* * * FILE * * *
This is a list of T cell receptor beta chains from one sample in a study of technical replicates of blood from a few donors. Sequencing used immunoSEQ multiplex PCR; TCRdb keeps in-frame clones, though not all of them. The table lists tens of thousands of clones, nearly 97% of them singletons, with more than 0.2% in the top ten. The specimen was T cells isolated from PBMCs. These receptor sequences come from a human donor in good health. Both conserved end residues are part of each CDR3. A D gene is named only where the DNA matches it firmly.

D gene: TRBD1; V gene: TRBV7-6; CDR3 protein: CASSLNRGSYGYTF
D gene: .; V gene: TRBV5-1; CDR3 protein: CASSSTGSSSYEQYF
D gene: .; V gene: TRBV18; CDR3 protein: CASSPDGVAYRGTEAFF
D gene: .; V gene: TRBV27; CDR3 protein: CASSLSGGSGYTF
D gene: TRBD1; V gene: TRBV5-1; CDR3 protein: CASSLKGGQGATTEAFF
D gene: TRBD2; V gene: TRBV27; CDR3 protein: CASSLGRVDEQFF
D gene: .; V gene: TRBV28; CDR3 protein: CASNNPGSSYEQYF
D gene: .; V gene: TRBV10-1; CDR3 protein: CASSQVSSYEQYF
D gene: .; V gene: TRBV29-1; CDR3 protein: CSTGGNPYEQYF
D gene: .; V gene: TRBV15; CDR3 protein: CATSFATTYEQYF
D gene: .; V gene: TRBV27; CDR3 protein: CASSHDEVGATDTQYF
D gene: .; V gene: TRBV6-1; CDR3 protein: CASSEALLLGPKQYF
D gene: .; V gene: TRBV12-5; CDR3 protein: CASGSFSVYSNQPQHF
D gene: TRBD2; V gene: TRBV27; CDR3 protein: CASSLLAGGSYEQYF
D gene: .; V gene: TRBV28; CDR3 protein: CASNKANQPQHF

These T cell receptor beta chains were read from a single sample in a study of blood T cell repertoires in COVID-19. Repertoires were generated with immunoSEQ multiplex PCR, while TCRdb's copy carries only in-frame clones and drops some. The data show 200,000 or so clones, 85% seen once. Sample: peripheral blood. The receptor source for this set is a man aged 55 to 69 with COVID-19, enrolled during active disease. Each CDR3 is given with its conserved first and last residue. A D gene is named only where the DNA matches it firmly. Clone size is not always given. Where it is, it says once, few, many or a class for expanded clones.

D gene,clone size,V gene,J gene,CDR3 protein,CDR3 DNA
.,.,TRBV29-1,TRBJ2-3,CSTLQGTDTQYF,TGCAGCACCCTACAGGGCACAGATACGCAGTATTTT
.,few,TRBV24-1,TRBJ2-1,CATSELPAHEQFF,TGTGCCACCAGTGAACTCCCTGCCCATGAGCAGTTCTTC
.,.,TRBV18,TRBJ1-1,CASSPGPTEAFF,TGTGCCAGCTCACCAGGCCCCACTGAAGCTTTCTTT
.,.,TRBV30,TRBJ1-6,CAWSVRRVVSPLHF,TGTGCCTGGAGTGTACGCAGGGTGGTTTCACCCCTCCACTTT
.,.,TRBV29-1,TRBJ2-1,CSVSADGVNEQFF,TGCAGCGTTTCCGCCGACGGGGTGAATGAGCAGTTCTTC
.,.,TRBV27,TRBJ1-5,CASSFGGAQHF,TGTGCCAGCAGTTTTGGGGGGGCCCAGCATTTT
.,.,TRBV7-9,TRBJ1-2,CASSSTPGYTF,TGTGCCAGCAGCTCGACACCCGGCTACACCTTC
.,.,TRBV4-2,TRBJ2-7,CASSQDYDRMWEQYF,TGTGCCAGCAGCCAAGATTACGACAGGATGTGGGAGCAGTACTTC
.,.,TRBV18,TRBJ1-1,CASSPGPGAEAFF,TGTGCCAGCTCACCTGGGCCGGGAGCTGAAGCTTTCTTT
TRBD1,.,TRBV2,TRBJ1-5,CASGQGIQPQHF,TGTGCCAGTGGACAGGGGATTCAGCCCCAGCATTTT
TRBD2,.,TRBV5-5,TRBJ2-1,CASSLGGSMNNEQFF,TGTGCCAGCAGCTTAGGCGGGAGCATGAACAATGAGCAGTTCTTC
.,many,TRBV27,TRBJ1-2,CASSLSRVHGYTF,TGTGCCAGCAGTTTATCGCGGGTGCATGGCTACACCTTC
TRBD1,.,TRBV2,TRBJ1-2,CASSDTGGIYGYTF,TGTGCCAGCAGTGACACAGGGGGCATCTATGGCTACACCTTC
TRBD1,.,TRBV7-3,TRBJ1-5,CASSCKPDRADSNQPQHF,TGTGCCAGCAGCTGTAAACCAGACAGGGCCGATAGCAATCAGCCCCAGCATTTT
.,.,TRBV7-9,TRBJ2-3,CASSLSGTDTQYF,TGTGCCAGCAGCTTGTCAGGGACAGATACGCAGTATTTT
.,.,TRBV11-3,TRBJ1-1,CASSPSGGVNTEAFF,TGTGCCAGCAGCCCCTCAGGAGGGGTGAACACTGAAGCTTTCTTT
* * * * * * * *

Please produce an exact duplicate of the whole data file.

This is a list of T cell receptor beta chains from one sample in a study of technical replicates of blood from a few donors. Sequencing used immunoSEQ multiplex PCR; TCRdb keeps in-frame clones, though not all of them. The table lists tens of thousands of clones, nearly 97% of them singletons, with more than 0.2% in the top ten. The specimen was T cells isolated from PBMCs. These receptor sequences come from a human donor in good health. Both conserved end residues are part of each CDR3. A D gene is named only where the DNA matches it firmly.

D gene: TRBD1; V gene: TRBV7-6; CDR3 protein: CASSLNRGSYGYTF
D gene: .; V gene: TRBV5-1; CDR3 protein: CASSSTGSSSYEQYF
D gene: .; V gene: TRBV18; CDR3 protein: CASSPDGVAYRGTEAFF
D gene: .; V gene: TRBV27; CDR3 protein: CASSLSGGSGYTF
D gene: TRBD1; V gene: TRBV5-1; CDR3 protein: CASSLKGGQGATTEAFF
D gene: TRBD2; V gene: TRBV27; CDR3 protein: CASSLGRVDEQFF
D gene: .; V gene: TRBV28; CDR3 protein: CASNNPGSSYEQYF
D gene: .; V gene: TRBV10-1; CDR3 protein: CASSQVSSYEQYF
D gene: .; V gene: TRBV29-1; CDR3 protein: CSTGGNPYEQYF
D gene: .; V gene: TRBV15; CDR3 protein: CATSFATTYEQYF
D gene: .; V gene: TRBV27; CDR3 protein: CASSHDEVGATDTQYF
D gene: .; V gene: TRBV6-1; CDR3 protein: CASSEALLLGPKQYF
D gene: .; V gene: TRBV12-5; CDR3 protein: CASGSFSVYSNQPQHF
D gene: TRBD2; V gene: TRBV27; CDR3 protein: CASSLLAGGSYEQYF
D gene: .; V gene: TRBV28; CDR3 protein: CASNKANQPQHF

These T cell receptor beta chains were read from a single sample in a study of blood T cell repertoires in COVID-19. Repertoires were generated with immunoSEQ multiplex PCR, while TCRdb's copy carries only in-frame clones and drops some. The data show 200,000 or so clones, 85% seen once. Sample: peripheral blood. The receptor source for this set is a man aged 55 to 69 with COVID-19, enrolled during active disease. Each CDR3 is given with its conserved first and last residue. A D gene is named only where the DNA matches it firmly. Clone size is not always given. Where it is, it says once, few, many or a class for expanded clones.

D gene,clone size,V gene,J gene,CDR3 protein,CDR3 DNA
.,.,TRBV29-1,TRBJ2-3,CSTLQGTDTQYF,TGCAGCACCCTACAGGGCACAGATACGCAGTATTTT
.,few,TRBV24-1,TRBJ2-1,CATSELPAHEQFF,TGTGCCACCAGTGAACTCCCTGCCCATGAGCAGTTCTTC
.,.,TRBV18,TRBJ1-1,CASSPGPTEAFF,TGTGCCAGCTCACCAGGCCCCACTGAAGCTTTCTTT
.,.,TRBV30,TRBJ1-6,CAWSVRRVVSPLHF,TGTGCCTGGAGTGTACGCAGGGTGGTTTCACCCCTCCACTTT
.,.,TRBV29-1,TRBJ2-1,CSVSADGVNEQFF,TGCAGCGTTTCCGCCGACGGGGTGAATGAGCAGTTCTTC
.,.,TRBV27,TRBJ1-5,CASSFGGAQHF,TGTGCCAGCAGTTTTGGGGGGGCCCAGCATTTT
.,.,TRBV7-9,TRBJ1-2,CASSSTPGYTF,TGTGCCAGCAGCTCGACACCCGGCTACACCTTC
.,.,TRBV4-2,TRBJ2-7,CASSQDYDRMWEQYF,TGTGCCAGCAGCCAAGATTACGACAGGATGTGGGAGCAGTACTTC
.,.,TRBV18,TRBJ1-1,CASSPGPGAEAFF,TGTGCCAGCTCACCTGGGCCGGGAGCTGAAGCTTTCTTT
TRBD1,.,TRBV2,TRBJ1-5,CASGQGIQPQHF,TGTGCCAGTGGACAGGGGATTCAGCCCCAGCATTTT
TRBD2,.,TRBV5-5,TRBJ2-1,CASSLGGSMNNEQFF,TGTGCCAGCAGCTTAGGCGGGAGCATGAACAATGAGCAGTTCTTC
.,many,TRBV27,TRBJ1-2,CASSLSRVHGYTF,TGTGCCAGCAGTTTATCGCGGGTGCATGGCTACACCTTC
TRBD1,.,TRBV2,TRBJ1-2,CASSDTGGIYGYTF,TGTGCCAGCAGTGACACAGGGGGCATCTATGGCTACACCTTC
TRBD1,.,TRBV7-3,TRBJ1-5,CASSCKPDRADSNQPQHF,TGTGCCAGCAGCTGTAAACCAGACAGGGCCGATAGCAATCAGCCCCAGCATTTT
.,.,TRBV7-9,TRBJ2-3,CASSLSGTDTQYF,TGTGCCAGCAGCTTGTCAGGGACAGATACGCAGTATTTT
.,.,TRBV11-3,TRBJ1-1,CASSPSGGVNTEAFF,TGTGCCAGCAGCCCCTCAGGAGGGGTGAACACTGAAGCTTTCTTT